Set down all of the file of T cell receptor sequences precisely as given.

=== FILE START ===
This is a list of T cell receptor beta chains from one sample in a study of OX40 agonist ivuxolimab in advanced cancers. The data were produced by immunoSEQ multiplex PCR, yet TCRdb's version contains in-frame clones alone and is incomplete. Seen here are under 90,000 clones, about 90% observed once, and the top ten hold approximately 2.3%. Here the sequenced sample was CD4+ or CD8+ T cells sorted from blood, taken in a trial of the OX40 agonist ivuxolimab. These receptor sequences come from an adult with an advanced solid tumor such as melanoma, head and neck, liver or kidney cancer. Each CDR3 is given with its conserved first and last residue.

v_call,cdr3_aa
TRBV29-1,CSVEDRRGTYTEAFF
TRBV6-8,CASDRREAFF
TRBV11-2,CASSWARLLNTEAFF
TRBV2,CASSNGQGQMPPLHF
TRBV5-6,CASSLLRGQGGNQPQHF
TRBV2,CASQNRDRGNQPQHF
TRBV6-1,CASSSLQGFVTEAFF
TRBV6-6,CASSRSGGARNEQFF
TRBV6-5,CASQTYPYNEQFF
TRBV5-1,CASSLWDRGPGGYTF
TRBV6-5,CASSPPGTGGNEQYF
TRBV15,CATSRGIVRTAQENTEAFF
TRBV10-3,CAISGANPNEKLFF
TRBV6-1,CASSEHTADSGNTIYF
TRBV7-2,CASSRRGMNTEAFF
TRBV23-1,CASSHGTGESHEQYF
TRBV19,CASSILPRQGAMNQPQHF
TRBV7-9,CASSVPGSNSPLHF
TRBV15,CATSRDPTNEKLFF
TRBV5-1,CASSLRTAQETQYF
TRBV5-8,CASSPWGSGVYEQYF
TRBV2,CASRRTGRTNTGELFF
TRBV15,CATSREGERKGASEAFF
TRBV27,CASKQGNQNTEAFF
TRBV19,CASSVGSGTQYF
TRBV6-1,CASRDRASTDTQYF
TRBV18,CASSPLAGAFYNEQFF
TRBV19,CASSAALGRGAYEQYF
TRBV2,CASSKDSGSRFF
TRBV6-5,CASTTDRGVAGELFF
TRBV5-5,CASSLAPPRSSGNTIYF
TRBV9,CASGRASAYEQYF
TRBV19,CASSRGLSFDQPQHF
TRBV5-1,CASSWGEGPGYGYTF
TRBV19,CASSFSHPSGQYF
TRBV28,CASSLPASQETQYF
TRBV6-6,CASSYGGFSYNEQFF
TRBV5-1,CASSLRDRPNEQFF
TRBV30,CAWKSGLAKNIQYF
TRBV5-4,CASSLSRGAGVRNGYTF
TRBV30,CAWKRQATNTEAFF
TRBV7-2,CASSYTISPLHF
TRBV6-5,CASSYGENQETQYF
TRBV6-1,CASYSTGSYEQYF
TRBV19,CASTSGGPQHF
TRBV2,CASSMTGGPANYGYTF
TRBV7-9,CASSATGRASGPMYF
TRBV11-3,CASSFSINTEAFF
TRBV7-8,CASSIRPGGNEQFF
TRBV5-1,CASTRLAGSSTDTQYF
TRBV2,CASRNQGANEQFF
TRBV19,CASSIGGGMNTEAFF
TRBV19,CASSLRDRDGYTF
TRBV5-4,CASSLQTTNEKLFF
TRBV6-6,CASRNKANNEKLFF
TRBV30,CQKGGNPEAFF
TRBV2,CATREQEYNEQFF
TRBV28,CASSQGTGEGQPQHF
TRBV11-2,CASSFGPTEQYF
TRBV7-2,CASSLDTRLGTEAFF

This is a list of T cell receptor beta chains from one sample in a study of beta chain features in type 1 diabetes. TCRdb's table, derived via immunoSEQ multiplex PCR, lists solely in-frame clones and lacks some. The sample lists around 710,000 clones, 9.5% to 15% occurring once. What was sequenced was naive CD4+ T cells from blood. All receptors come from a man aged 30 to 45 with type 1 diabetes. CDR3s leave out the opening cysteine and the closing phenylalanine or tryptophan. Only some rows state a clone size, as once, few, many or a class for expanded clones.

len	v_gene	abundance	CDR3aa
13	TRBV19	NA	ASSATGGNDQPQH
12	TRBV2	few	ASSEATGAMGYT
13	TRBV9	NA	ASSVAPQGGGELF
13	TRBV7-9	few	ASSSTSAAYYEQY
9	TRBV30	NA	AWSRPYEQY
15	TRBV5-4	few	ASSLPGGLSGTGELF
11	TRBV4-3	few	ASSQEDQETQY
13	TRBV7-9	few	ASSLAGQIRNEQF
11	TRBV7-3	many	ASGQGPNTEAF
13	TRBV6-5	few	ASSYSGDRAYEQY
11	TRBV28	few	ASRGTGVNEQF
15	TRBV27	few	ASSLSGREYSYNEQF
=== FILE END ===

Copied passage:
This is a list of T cell receptor beta chains from one sample in a study of OX40 agonist ivuxolimab in advanced cancers. The data were produced by immunoSEQ multiplex PCR, yet TCRdb's version contains in-frame clones alone and is incomplete. Seen here are under 90,000 clones, about 90% observed once, and the top ten hold approximately 2.3%. Here the sequenced sample was CD4+ or CD8+ T cells sorted from blood, taken in a trial of the OX40 agonist ivuxolimab. These receptor sequences come from an adult with an advanced solid tumor such as melanoma, head and neck, liver or kidney cancer. Each CDR3 is given with its conserved first and last residue.

v_call,cdr3_aa
TRBV29-1,CSVEDRRGTYTEAFF
TRBV6-8,CASDRREAFF
TRBV11-2,CASSWARLLNTEAFF
TRBV2,CASSNGQGQMPPLHF
TRBV5-6,CASSLLRGQGGNQPQHF
TRBV2,CASQNRDRGNQPQHF
TRBV6-1,CASSSLQGFVTEAFF
TRBV6-6,CASSRSGGARNEQFF
TRBV6-5,CASQTYPYNEQFF
TRBV5-1,CASSLWDRGPGGYTF
TRBV6-5,CASSPPGTGGNEQYF
TRBV15,CATSRGIVRTAQENTEAFF
TRBV10-3,CAISGANPNEKLFF
TRBV6-1,CASSEHTADSGNTIYF
TRBV7-2,CASSRRGMNTEAFF
TRBV23-1,CASSHGTGESHEQYF
TRBV19,CASSILPRQGAMNQPQHF
TRBV7-9,CASSVPGSNSPLHF
TRBV15,CATSRDPTNEKLFF
TRBV5-1,CASSLRTAQETQYF
TRBV5-8,CASSPWGSGVYEQYF
TRBV2,CASRRTGRTNTGELFF
TRBV15,CATSREGERKGASEAFF
TRBV27,CASKQGNQNTEAFF
TRBV19,CASSVGSGTQYF
TRBV6-1,CASRDRASTDTQYF
TRBV18,CASSPLAGAFYNEQFF
TRBV19,CASSAALGRGAYEQYF
TRBV2,CASSKDSGSRFF
TRBV6-5,CASTTDRGVAGELFF
TRBV5-5,CASSLAPPRSSGNTIYF
TRBV9,CASGRASAYEQYF
TRBV19,CASSRGLSFDQPQHF
TRBV5-1,CASSWGEGPGYGYTF
TRBV19,CASSFSHPSGQYF
TRBV28,CASSLPASQETQYF
TRBV6-6,CASSYGGFSYNEQFF
TRBV5-1,CASSLRDRPNEQFF
TRBV30,CAWKSGLAKNIQYF
TRBV5-4,CASSLSRGAGVRNGYTF
TRBV30,CAWKRQATNTEAFF
TRBV7-2,CASSYTISPLHF
TRBV6-5,CASSYGENQETQYF
TRBV6-1,CASYSTGSYEQYF
TRBV19,CASTSGGPQHF
TRBV2,CASSMTGGPANYGYTF
TRBV7-9,CASSATGRASGPMYF
TRBV11-3,CASSFSINTEAFF
TRBV7-8,CASSIRPGGNEQFF
TRBV5-1,CASTRLAGSSTDTQYF
TRBV2,CASRNQGANEQFF
TRBV19,CASSIGGGMNTEAFF
TRBV19,CASSLRDRDGYTF
TRBV5-4,CASSLQTTNEKLFF
TRBV6-6,CASRNKANNEKLFF
TRBV30,CQKGGNPEAFF
TRBV2,CATREQEYNEQFF
TRBV28,CASSQGTGEGQPQHF
TRBV11-2,CASSFGPTEQYF
TRBV7-2,CASSLDTRLGTEAFF

This is a list of T cell receptor beta chains from one sample in a study of beta chain features in type 1 diabetes. TCRdb's table, derived via immunoSEQ multiplex PCR, lists solely in-frame clones and lacks some. The sample lists around 710,000 clones, 9.5% to 15% occurring once. What was sequenced was naive CD4+ T cells from blood. All receptors come from a man aged 30 to 45 with type 1 diabetes. CDR3s leave out the opening cysteine and the closing phenylalanine or tryptophan. Only some rows state a clone size, as once, few, many or a class for expanded clones.

len	v_gene	abundance	CDR3aa
13	TRBV19	NA	ASSATGGNDQPQH
12	TRBV2	few	ASSEATGAMGYT
13	TRBV9	NA	ASSVAPQGGGELF
13	TRBV7-9	few	ASSSTSAAYYEQY
9	TRBV30	NA	AWSRPYEQY
15	TRBV5-4	few	ASSLPGGLSGTGELF
11	TRBV4-3	few	ASSQEDQETQY
13	TRBV7-9	few	ASSLAGQIRNEQF
11	TRBV7-3	many	ASGQGPNTEAF
13	TRBV6-5	few	ASSYSGDRAYEQY
11	TRBV28	few	ASRGTGVNEQF
15	TRBV27	few	ASSLSGREYSYNEQF